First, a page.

Melvin Wayne Cockrell III, a private attorney in Chesterfield, is listed as Douglas’ lawyer, according to the Fourth Circuit Court’s website. A call placed to Cockrell by the Chronicle regarding this case was not returned by deadline.
Rogers said he believes Cockrell, acting on behalf of his client, waived Douglas’ right to an early bond hearing. In homicide cases, defendants can be held in custody without bond, after a judge makes that determination.
In this criminal case it is very likely, due to the multiple conflicts of interests, that a visiting judge will handle any bond hearing and trial, if Douglas is indicted on the charges by the grand jury, according to Rogers.
The case against Douglas will all unfold inside the Chesterfield County Courthouse, Rogers said, no matter where Douglas might be incarcerated. Finney, as special prosecutor, will take the matter before a Chesterfield County grand jury. If Douglas is indicted, the case will be set for a circuit court trial in Chesterfield County.
Based on the initial incident report filed in the case, the following is what lawmen discovered on May 31:
At 6:38 p.m., three sheriff’s officers — a corporal and two deputies — were dispatched to the Douglas residence, a one-story white home in a small residential neighborhood, in reference to a shooting.
The officers, unsure of the location of the reported shooting, pulled into the driveway of 1331 Jackson Road West, the report said. A white female was pointing to the house next door.
The officers exited their vehicles and walked to the back of the residence a 1311 Jackson Road West.
“I saw Graham Douglas and his father Leon Douglas standing in the back yard,” the corporal wrote in the incident report.
“When I approached them I asked Graham what was going on. His answer to me was that he came at me with a gun and I shot him. I asked who came at him and he stated Eden .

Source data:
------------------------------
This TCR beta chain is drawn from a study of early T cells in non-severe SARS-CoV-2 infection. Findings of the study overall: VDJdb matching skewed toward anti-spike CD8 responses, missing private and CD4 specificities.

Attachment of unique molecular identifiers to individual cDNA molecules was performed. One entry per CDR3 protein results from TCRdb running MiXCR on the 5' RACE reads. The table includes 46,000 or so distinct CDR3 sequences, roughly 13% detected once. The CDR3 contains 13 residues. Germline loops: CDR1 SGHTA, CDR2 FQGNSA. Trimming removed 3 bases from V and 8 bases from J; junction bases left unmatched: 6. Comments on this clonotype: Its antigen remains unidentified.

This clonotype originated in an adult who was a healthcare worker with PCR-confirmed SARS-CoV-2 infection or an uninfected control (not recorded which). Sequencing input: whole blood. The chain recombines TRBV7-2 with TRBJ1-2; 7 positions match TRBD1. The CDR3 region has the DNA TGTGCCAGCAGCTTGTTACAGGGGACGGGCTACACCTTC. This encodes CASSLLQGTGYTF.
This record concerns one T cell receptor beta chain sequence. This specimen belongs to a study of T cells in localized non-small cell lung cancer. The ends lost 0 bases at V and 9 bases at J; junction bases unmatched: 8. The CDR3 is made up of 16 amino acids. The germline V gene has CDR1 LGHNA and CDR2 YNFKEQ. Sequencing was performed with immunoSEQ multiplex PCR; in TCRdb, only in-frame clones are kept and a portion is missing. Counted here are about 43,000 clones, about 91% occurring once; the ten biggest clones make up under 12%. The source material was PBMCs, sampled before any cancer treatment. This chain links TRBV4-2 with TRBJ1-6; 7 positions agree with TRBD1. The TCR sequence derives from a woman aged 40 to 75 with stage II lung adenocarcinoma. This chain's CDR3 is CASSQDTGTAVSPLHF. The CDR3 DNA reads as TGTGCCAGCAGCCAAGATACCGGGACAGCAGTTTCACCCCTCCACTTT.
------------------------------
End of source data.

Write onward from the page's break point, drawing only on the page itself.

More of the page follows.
“While I was talking with Graham I could smell a strong odor a alcohol and he appeared to be highly intoxicated.
“I then asked both Leon and Graham where the victim was and Leon stated that he was in the house,” the report said.
The deputy then proceeded toward the home, while the other two deputies detained Graham, read him his Miranda rights and placed him in a patrol vehicle, according to the report.
The corporal continued in the report: “I then walked into the residence and saw Eden Smith laying in the kitchen floor with what appeared to be a gunshot wound to his upper left chest area.” Smith was not moving, the corporal said, and when First Health responders entered the home they confirmed that Smith was dead, the report said.
At that time, the corporal wrote, they notified investigators and secured the crime scene until they arrived.
The report does not offer any details as to how the crime scene was secured, and makes no mention of the type of firearms involved or if the weapons were found and collected into evidence.
The report does not even identify what type of gun the victim was shot with.
The incident report includes the written narrative of one of the deputies on the scene, whose report matches identically with the corporal’s narrative, including finding Leon Douglas standing in the backyard with his son, Graham, and Graham’s comment, “he came at me with a gun and I shot him.” When asked who, Graham replied, “Eden ,” the report goes on.
The corporal then asked both Graham and Leon where the victim was at, and Leon said, “In the house,” the deputy wrote.
The second deputy did not write in the report.